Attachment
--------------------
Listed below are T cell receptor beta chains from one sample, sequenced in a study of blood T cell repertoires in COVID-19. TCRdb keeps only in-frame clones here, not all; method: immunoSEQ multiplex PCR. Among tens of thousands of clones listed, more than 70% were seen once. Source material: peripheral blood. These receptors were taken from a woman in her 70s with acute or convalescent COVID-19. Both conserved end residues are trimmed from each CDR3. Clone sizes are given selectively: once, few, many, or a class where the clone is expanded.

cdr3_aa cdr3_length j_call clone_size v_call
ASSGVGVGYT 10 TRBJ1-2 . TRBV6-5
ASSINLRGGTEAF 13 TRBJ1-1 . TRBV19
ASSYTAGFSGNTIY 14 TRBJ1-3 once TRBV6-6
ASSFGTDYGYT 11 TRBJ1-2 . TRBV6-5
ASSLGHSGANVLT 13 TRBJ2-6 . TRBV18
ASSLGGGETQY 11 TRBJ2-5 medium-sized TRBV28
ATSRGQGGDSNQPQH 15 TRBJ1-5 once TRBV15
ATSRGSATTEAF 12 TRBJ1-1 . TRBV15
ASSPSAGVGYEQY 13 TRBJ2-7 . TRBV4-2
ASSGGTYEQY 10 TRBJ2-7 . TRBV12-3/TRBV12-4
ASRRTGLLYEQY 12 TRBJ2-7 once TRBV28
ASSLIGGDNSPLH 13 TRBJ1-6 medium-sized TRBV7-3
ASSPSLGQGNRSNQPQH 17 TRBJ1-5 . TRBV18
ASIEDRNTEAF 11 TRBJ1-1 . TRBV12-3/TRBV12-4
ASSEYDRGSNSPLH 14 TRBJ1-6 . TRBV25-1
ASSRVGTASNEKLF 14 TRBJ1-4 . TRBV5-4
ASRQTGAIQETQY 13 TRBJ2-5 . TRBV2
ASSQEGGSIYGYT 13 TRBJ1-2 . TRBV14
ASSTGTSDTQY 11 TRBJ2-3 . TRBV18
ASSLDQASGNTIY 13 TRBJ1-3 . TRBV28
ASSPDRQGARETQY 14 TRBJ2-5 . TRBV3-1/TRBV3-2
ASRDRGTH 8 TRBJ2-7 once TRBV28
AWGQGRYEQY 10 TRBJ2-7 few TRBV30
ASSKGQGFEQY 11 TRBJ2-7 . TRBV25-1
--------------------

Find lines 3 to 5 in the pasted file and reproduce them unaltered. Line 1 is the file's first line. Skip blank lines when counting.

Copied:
ASSGVGVGYT 10 TRBJ1-2 . TRBV6-5
ASSINLRGGTEAF 13 TRBJ1-1 . TRBV19
ASSYTAGFSGNTIY 14 TRBJ1-3 once TRBV6-6